Science for Development Award
News19 July 2023
BT Young Scientist & Technology Exhibition
The annual BT Young Scientist & Technology Exhibition is attended by over 60,000 people each year. The exhibition gives students from all over Ireland, aged between 11 and 18 years, a platform to showcase their ideas and talents in the science and technology arena where they compete for the title 'BT Young Scientist of the Year'. As part of the BT Young Scientists and Technology Exhibition there is a special category called the Science for Development Award.
The Science for Development Award
The Science for Development Award was established in 2006 and is organised by Self Help Africa. The award was established to encourage teachers and students to develop ideas, using appropriate scientific technology that may address challenges and prove useful at local community level in the Global South, to reduce poverty and promote social justice. The aim is to give students a greater insight into the wider world, and their role as global citizens. The winners of the award receive a perpetual trophy and a €5,000 bursary, sponsored by DFAT, for one student and one teacher to travel on a fact-finding/field testing visit to a country in Africa, in association with Self Help Africa.
The Science for Development Award is open to any entrant who has been accepted in the Intermediate or Senior sections of the BT Young Scientist and Technology Exhibition and whose project addresses issues faced by people in the Global South. The BT judging panel will select finalists for the award and their criteria is as follows:
Criteria - The winning project of the Science for Development Award should:
1. Show a clear understanding of the causes of poverty, injustice and inequality in a Global South context and a willingness to learn more. Issues might include: Food and livelihood security; climate change and the environment (e.g. deforestation, clean water and sanitation, fertile soil, soil erosion, fishery, energy, air quality, pollution); gender equality; appropriate technology; access to education; health issues e.g. HIV/AIDS, TB, maternal/child health.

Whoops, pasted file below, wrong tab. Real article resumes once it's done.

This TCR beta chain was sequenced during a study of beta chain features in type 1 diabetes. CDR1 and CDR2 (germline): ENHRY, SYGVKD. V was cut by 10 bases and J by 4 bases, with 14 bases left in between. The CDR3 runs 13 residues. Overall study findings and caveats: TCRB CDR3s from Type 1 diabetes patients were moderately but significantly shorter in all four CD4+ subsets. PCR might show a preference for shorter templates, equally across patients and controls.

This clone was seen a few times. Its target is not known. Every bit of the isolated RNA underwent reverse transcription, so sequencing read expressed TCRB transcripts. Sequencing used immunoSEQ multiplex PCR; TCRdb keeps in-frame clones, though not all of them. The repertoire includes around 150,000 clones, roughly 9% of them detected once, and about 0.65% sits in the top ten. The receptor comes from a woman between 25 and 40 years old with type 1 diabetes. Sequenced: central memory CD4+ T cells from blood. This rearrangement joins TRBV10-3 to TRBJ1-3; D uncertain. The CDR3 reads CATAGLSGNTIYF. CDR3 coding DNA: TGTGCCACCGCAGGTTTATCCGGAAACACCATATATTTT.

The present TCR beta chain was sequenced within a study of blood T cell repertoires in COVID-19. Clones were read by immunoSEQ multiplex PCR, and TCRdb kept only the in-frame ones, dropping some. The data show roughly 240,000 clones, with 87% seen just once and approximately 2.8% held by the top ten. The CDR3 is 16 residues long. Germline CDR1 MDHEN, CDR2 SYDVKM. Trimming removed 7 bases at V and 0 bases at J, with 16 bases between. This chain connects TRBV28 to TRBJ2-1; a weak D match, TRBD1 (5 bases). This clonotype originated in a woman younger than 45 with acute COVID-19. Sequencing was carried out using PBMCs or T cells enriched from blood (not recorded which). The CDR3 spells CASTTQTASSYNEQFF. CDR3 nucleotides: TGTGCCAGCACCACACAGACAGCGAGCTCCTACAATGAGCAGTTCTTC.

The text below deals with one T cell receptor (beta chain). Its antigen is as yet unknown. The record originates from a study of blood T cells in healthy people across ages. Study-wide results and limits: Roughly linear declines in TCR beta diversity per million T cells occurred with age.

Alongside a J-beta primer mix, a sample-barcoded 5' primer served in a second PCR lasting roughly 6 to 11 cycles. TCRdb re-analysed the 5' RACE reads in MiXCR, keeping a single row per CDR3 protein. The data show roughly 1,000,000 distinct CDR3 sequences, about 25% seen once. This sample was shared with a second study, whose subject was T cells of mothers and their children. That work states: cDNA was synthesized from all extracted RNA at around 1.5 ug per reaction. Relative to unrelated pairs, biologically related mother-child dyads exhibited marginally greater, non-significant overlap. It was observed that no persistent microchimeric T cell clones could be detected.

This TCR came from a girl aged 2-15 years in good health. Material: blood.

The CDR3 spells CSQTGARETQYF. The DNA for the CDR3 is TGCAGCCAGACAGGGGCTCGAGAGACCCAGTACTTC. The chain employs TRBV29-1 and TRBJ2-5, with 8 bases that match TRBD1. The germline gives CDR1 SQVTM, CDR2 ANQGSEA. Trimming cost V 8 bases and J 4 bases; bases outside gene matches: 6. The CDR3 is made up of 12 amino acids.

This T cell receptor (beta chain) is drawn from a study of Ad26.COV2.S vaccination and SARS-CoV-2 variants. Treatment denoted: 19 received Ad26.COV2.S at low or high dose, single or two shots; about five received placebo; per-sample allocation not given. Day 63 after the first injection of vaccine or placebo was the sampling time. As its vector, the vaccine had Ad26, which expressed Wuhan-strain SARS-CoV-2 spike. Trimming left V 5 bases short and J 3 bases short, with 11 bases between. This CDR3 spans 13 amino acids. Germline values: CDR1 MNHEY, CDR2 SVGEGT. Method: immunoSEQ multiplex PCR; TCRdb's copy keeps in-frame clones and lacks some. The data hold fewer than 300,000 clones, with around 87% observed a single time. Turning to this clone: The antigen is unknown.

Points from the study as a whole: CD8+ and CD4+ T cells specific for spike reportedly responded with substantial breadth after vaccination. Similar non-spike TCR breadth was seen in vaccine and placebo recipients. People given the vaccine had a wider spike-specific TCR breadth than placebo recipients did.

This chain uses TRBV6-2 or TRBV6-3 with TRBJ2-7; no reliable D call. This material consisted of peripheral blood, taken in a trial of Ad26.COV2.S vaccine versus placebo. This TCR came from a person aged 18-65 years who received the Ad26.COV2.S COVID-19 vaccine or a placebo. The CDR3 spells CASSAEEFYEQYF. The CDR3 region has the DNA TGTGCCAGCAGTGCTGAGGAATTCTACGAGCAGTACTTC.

2. Use appropriate and sustainable technology, solutions and/or materials that can be adopted and implemented at local community level in the Global South.
3. Demonstrate a clear understanding of the local context, target audience and needs, which the project is designed for.
4. Demonstrate an understanding of the connections between the local (Ireland) and the global level in relation to the chosen development issue and project, as well as an understanding of a partnership approach to development.
Age Group: Intermediate & Senior
- https://selfhelpafrica.org/ie/education/ is the link to the Development Education page on the SHA website. Scroll down for the relevant section on the BTYSTE award. A list of the winners and brief information back to the inaugural winners in 2006.
- https://www.youtube.com/watch?v=gY2m3qrZE8s link to video produced in 2016 for promotion of the award in schools.
2019 Winner of the Science for Development Award
The 2019 Science for Development Award winner at BT Young Scientist and Technology Exhibition is Seán Byrne from Avondale Community College in County Wicklow. Seán's project explores the use of a low cost eggshell filtration system to remove heavy metal pollutants from water. The system has the added benefit of removing microplastics from the water at the same time. Seán and his teacher will travel to Africa with Self Help Africa in early 2020 to field test the invention.
2018 Winner of the Science for Development Award
The winner of the DFAT sponsored Science for Development Award at the BT Young Scientist and Technology Exhibition 2018 was Timothy McGrath, a sixth year student from Killorglin Community College.